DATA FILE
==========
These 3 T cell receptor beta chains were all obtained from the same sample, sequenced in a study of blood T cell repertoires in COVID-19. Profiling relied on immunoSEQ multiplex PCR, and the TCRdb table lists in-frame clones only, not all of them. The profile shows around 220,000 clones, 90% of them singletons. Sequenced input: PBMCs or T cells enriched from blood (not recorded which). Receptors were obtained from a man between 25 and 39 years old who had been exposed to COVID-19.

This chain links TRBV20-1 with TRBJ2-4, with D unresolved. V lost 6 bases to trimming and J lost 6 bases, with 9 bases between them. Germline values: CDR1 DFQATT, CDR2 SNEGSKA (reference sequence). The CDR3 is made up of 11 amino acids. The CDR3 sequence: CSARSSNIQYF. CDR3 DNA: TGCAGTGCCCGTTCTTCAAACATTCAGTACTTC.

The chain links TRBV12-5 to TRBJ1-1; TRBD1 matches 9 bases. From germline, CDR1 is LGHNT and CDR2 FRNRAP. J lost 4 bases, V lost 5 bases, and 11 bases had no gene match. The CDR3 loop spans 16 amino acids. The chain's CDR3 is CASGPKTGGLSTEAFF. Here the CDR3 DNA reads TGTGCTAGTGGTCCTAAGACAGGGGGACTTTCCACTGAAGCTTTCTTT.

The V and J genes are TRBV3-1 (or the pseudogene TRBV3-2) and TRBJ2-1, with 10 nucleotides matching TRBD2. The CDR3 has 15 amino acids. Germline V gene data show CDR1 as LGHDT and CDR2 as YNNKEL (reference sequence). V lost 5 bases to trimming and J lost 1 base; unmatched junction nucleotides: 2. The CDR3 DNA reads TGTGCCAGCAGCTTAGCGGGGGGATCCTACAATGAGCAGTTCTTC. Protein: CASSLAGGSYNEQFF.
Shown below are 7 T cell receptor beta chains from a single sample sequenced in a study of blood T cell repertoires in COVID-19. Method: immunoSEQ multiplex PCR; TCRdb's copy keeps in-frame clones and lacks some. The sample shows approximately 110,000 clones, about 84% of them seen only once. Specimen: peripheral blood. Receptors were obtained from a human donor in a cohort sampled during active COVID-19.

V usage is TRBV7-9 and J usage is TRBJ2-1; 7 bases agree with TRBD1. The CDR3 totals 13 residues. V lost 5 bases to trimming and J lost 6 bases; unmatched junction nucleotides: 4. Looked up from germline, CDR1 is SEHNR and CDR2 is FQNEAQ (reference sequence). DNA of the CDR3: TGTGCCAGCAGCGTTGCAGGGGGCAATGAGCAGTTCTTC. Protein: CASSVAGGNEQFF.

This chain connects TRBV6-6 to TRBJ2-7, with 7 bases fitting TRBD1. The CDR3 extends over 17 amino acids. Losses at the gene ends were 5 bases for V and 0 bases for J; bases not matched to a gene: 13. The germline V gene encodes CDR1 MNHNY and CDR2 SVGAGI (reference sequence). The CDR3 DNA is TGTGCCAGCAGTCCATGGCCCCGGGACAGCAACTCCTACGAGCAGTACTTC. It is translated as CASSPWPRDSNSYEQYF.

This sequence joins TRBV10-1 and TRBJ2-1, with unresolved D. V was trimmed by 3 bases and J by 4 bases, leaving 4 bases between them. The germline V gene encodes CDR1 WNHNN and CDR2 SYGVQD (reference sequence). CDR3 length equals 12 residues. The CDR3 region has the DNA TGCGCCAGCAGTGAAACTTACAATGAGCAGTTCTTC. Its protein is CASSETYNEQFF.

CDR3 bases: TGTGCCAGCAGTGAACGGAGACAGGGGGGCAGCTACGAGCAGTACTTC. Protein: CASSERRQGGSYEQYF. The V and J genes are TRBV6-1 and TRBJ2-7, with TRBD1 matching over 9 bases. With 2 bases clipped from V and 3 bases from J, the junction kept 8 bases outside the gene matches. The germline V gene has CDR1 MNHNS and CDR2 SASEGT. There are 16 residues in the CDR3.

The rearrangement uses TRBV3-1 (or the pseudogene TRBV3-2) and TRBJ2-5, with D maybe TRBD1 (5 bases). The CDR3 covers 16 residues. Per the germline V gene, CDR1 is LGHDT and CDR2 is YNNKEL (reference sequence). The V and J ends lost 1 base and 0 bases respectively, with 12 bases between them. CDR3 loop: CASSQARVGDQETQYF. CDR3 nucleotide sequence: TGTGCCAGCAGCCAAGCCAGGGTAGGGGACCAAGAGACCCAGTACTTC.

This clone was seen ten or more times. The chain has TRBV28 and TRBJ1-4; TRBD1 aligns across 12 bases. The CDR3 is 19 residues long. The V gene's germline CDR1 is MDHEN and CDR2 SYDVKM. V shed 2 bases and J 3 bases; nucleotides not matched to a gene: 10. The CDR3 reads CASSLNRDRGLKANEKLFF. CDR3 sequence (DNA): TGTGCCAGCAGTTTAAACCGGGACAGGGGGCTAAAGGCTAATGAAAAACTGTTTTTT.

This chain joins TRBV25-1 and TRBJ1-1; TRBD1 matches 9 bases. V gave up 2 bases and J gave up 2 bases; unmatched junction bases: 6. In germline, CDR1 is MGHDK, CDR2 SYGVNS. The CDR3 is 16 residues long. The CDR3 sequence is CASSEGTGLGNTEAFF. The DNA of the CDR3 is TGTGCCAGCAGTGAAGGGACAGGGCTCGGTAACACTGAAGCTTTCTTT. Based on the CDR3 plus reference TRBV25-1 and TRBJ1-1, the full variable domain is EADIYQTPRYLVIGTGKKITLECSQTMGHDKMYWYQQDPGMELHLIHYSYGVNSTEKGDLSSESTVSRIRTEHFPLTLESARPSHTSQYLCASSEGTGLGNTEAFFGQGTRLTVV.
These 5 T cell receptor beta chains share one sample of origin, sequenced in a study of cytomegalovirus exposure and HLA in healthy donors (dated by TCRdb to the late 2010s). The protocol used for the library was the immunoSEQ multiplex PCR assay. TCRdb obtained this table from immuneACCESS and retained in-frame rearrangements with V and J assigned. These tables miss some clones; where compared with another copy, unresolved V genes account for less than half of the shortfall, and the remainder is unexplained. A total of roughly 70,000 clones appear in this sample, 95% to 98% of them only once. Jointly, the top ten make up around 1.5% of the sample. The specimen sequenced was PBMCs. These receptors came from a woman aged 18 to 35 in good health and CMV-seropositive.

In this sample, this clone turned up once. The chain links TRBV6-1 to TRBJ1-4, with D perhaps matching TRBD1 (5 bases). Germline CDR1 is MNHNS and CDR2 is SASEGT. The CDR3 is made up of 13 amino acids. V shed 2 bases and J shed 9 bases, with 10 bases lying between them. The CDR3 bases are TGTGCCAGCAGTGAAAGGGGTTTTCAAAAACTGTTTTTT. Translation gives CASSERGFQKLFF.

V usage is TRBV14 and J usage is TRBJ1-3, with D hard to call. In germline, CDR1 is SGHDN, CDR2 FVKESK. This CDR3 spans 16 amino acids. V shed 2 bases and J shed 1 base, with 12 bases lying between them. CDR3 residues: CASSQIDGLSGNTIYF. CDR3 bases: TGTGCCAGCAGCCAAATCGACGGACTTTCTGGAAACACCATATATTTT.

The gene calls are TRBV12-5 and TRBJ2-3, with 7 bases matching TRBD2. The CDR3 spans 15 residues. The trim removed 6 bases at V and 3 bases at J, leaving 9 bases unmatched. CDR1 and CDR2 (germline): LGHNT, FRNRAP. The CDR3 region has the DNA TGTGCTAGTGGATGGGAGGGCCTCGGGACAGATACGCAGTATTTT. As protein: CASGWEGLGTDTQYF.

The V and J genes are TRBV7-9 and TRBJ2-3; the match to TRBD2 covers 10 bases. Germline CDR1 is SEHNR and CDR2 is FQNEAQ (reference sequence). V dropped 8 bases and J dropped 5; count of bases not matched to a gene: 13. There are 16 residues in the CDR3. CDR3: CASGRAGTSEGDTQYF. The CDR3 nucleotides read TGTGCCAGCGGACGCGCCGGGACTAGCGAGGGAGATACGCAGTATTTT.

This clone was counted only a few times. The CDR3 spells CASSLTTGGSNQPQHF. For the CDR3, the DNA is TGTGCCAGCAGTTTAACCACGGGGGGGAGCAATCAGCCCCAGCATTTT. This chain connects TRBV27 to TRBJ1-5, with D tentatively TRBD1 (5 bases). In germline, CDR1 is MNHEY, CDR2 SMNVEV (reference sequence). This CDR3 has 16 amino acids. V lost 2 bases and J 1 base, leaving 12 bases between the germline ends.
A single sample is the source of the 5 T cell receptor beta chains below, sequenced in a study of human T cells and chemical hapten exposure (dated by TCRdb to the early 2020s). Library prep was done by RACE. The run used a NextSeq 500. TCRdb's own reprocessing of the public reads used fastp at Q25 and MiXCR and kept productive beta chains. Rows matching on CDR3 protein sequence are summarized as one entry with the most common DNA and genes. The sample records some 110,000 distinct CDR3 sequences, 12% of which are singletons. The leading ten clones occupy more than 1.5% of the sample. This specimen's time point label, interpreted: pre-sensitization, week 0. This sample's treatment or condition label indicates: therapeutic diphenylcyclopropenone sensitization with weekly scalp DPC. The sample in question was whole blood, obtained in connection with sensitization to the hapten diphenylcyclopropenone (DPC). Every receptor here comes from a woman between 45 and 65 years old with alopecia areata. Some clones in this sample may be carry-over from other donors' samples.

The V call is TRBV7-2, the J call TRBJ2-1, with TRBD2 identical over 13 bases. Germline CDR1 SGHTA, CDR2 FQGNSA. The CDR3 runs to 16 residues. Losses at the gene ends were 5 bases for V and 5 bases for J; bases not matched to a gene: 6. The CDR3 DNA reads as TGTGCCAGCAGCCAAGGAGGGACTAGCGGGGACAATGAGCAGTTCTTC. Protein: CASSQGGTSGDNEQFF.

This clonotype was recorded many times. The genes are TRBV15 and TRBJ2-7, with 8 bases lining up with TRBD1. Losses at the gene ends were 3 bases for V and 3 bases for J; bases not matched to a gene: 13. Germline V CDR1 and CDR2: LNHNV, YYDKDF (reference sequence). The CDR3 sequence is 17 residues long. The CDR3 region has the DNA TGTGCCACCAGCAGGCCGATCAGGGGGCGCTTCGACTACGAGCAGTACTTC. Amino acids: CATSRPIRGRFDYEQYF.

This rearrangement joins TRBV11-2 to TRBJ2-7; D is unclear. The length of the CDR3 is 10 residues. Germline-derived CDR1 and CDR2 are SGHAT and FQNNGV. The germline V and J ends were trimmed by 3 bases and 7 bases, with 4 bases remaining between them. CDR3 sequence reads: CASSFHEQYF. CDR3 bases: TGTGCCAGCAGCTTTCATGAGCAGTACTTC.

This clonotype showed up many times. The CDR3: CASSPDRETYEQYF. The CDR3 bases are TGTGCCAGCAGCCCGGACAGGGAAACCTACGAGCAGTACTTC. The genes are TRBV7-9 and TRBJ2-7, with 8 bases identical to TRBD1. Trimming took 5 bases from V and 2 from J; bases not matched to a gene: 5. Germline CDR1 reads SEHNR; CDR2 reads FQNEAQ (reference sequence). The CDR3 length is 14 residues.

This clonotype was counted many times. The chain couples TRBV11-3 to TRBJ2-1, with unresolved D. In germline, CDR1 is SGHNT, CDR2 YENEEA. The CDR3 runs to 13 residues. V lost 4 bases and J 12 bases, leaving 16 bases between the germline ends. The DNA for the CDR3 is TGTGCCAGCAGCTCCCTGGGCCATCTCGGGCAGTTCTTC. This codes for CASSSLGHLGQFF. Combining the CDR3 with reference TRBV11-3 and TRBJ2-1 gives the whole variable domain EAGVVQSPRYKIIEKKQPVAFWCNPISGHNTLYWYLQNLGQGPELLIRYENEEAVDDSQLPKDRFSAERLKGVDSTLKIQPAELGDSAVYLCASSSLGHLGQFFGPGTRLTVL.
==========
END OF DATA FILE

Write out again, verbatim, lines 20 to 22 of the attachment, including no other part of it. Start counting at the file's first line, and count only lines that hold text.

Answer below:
The V call is TRBV7-2, the J call TRBJ2-1, with TRBD2 identical over 13 bases. Germline CDR1 SGHTA, CDR2 FQGNSA. The CDR3 runs to 16 residues. Losses at the gene ends were 5 bases for V and 5 bases for J; bases not matched to a gene: 6. The CDR3 DNA reads as TGTGCCAGCAGCCAAGGAGGGACTAGCGGGGACAATGAGCAGTTCTTC. Protein: CASSQGGTSGDNEQFF.

This clonotype was recorded many times. The genes are TRBV15 and TRBJ2-7, with 8 bases lining up with TRBD1. Losses at the gene ends were 3 bases for V and 3 bases for J; bases not matched to a gene: 13. Germline V CDR1 and CDR2: LNHNV, YYDKDF (reference sequence). The CDR3 sequence is 17 residues long. The CDR3 region has the DNA TGTGCCACCAGCAGGCCGATCAGGGGGCGCTTCGACTACGAGCAGTACTTC. Amino acids: CATSRPIRGRFDYEQYF.

This rearrangement joins TRBV11-2 to TRBJ2-7; D is unclear. The length of the CDR3 is 10 residues. Germline-derived CDR1 and CDR2 are SGHAT and FQNNGV. The germline V and J ends were trimmed by 3 bases and 7 bases, with 4 bases remaining between them. CDR3 sequence reads: CASSFHEQYF. CDR3 bases: TGTGCCAGCAGCTTTCATGAGCAGTACTTC.